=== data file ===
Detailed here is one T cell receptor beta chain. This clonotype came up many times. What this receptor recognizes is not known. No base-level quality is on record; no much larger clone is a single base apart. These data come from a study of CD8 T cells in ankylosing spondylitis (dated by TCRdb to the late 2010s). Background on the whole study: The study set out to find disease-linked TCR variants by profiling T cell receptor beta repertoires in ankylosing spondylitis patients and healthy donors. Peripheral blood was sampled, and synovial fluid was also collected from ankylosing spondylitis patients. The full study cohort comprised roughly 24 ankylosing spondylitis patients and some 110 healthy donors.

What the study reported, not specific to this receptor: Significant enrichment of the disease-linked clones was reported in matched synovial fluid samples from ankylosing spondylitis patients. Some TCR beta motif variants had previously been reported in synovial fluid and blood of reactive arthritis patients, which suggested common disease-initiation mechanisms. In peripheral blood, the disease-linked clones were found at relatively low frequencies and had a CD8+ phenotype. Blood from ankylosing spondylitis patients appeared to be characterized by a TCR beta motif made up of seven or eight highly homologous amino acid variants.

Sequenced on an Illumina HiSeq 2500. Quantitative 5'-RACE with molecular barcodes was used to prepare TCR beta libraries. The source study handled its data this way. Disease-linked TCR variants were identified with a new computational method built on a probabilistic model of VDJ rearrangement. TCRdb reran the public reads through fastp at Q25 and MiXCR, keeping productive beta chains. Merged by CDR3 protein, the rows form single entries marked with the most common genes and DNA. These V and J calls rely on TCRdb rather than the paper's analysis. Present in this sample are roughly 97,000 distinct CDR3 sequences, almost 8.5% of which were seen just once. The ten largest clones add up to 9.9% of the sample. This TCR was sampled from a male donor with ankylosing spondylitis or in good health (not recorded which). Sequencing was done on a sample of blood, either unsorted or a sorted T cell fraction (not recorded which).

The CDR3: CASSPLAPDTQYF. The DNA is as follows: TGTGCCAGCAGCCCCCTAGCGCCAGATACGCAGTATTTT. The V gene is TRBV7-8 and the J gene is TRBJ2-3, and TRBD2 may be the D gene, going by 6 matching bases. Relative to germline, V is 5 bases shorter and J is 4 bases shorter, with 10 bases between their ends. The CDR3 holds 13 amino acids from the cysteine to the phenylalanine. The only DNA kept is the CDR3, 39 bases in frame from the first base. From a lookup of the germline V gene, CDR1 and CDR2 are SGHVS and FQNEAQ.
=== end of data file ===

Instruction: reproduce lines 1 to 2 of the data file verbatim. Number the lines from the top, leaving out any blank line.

Detailed here is one T cell receptor beta chain. This clonotype came up many times. What this receptor recognizes is not known. No base-level quality is on record; no much larger clone is a single base apart. These data come from a study of CD8 T cells in ankylosing spondylitis (dated by TCRdb to the late 2010s). Background on the whole study: The study set out to find disease-linked TCR variants by profiling T cell receptor beta repertoires in ankylosing spondylitis patients and healthy donors. Peripheral blood was sampled, and synovial fluid was also collected from ankylosing spondylitis patients. The full study cohort comprised roughly 24 ankylosing spondylitis patients and some 110 healthy donors.

What the study reported, not specific to this receptor: Significant enrichment of the disease-linked clones was reported in matched synovial fluid samples from ankylosing spondylitis patients. Some TCR beta motif variants had previously been reported in synovial fluid and blood of reactive arthritis patients, which suggested common disease-initiation mechanisms. In peripheral blood, the disease-linked clones were found at relatively low frequencies and had a CD8+ phenotype. Blood from ankylosing spondylitis patients appeared to be characterized by a TCR beta motif made up of seven or eight highly homologous amino acid variants.